Active networking among the local women’s organizations provides opportunities for enhanced solidarity and collective action. NUK established and continues to advise 13 combined District Forums of local women’s organizations covering all 64 districts. These forums meet every quarter and actively mediate in dowry disputes and cases of early marriage and collectively campaign on gender issues, particularly gender-based discrimination and abuse. Participants of the Forums learn from each other and gain confidence to deal with similar situations in their own working areas. The operating principle adopted by the local women’s organizations is to provide advice and backstopping for local persons to exercise voice and agency rather than intervening on their behalf. The mutual support offered within the Forum has led to increasing demands to join by other local women’s organizations and the efficacy of Forums can be judged by increasing demands for their representation in other committees and consultative forums.

To intensify networking among women’s organizations and build alliances between NGOs, government, media and others to collectively campaign on gender issues and build a critical support to affect positive change, NUK also convened the only National Coalition of Local Women’s NGOs’ in Bangladesh and continues to provide secretariat services for this Coalition. The Coalition acts as a national platform for lobbying policy makers, in particular those from the Ministry of Women and Children’s Affairs and other government departments principally via its bi-annual convention A half-yearly newsletter highlighting the significant achievements of local women’s organization members is also published and distributed by NUK. NUK is taking an increasingly less pro-active and more backstopping role as these Forums develop their own capacity and prioritize their own action.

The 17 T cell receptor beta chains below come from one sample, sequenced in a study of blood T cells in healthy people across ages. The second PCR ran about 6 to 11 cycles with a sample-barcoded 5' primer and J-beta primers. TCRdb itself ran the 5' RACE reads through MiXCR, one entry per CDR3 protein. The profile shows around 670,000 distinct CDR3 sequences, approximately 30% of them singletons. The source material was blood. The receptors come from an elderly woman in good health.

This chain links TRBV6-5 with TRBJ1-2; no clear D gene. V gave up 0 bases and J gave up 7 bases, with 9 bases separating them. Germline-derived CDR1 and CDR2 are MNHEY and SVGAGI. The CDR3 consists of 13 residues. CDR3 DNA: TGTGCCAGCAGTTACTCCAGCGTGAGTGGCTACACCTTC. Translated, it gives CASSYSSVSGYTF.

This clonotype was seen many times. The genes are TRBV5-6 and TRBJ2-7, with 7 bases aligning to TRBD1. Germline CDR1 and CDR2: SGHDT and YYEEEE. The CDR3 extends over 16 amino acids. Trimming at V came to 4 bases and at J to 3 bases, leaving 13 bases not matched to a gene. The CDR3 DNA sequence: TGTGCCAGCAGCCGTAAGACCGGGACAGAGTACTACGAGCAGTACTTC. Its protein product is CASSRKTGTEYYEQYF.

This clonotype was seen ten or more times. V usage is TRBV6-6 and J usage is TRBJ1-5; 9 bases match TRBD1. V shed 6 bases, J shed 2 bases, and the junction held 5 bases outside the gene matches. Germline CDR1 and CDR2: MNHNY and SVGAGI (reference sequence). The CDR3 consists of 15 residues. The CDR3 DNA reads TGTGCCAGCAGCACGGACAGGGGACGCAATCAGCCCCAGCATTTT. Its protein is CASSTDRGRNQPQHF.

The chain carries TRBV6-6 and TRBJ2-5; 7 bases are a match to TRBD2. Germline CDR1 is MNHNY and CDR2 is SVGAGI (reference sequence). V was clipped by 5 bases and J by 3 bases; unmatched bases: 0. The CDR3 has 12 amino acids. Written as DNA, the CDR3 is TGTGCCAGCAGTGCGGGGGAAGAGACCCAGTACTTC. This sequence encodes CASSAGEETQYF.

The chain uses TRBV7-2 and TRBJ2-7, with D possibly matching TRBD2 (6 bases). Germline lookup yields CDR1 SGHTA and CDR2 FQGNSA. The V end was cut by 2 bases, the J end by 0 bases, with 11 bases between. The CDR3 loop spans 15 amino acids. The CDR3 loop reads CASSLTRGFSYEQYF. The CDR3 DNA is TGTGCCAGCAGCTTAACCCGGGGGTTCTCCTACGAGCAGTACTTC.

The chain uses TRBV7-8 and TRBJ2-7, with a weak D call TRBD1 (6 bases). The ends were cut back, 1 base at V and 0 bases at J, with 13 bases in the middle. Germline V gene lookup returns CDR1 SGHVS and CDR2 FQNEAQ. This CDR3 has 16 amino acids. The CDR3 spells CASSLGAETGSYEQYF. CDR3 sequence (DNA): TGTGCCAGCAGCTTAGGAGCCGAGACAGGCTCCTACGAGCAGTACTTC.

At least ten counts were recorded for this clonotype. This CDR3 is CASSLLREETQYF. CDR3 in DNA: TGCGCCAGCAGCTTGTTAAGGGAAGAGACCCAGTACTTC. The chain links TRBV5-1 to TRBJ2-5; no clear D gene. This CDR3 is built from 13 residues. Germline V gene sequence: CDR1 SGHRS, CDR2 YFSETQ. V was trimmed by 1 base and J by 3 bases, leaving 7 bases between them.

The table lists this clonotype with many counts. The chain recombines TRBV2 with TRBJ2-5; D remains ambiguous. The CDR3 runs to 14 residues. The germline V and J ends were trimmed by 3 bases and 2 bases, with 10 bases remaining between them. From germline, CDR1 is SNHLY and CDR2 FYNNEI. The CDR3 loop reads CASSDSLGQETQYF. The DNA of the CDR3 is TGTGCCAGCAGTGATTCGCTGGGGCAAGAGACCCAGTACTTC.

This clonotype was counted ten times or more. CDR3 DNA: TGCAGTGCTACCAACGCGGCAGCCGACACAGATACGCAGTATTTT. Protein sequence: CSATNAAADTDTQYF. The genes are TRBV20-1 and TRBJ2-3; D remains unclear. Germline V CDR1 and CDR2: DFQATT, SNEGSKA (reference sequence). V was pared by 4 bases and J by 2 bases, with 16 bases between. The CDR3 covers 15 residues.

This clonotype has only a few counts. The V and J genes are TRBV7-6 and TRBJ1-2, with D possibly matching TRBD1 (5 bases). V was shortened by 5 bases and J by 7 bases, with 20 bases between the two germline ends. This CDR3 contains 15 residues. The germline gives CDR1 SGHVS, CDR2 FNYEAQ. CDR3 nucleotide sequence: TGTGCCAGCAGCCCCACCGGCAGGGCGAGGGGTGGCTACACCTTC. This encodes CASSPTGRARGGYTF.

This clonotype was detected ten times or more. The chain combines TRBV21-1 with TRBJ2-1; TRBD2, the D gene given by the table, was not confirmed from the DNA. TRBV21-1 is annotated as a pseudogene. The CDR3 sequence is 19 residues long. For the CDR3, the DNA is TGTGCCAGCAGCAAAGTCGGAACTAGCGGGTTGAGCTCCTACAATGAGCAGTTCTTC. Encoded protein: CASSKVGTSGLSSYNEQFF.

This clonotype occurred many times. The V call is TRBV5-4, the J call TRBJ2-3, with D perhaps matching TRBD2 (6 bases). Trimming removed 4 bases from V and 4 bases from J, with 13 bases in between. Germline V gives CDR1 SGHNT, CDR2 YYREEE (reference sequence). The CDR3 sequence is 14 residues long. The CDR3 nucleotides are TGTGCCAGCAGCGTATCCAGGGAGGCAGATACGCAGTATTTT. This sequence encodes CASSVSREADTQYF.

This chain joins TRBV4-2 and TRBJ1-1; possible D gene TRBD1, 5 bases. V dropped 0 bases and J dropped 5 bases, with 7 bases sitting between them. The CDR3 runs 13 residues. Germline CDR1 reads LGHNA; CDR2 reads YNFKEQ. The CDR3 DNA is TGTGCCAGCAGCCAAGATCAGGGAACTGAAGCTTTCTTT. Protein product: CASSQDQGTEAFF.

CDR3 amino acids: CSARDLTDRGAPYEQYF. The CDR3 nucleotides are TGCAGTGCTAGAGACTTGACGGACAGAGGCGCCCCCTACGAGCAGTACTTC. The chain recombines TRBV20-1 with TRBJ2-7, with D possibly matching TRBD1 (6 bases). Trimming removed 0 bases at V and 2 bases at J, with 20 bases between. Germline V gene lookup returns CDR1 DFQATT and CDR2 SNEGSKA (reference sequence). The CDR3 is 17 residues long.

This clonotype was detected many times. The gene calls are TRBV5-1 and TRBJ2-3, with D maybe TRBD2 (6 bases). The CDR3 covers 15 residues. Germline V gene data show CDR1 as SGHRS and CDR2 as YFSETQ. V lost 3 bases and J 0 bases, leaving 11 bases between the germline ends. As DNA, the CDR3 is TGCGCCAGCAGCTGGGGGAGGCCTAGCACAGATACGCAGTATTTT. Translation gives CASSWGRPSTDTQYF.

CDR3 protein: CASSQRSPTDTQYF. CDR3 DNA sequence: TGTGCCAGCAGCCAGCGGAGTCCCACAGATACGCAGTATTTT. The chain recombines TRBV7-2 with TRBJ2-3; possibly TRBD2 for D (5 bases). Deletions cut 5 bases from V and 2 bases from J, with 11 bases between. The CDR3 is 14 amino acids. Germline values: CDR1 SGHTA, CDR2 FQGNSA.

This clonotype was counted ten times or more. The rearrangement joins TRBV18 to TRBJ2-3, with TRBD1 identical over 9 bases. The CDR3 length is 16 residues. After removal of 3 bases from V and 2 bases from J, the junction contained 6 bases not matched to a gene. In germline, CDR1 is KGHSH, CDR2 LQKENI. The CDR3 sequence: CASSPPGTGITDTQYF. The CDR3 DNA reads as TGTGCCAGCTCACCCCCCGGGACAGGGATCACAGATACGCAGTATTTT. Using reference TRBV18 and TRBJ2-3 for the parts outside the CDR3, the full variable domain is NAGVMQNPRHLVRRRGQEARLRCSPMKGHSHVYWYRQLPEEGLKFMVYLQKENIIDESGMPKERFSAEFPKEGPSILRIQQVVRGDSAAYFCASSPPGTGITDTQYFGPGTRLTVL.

iii. Adolescents – ‘Citizens of Tomorrow’

NUK started working with adolescents in high schools and colleges since 1993. More recently, it has been able to expand the programme to nearly 300 schools and colleges in six districts by working through ten local women’s organizations it has trained.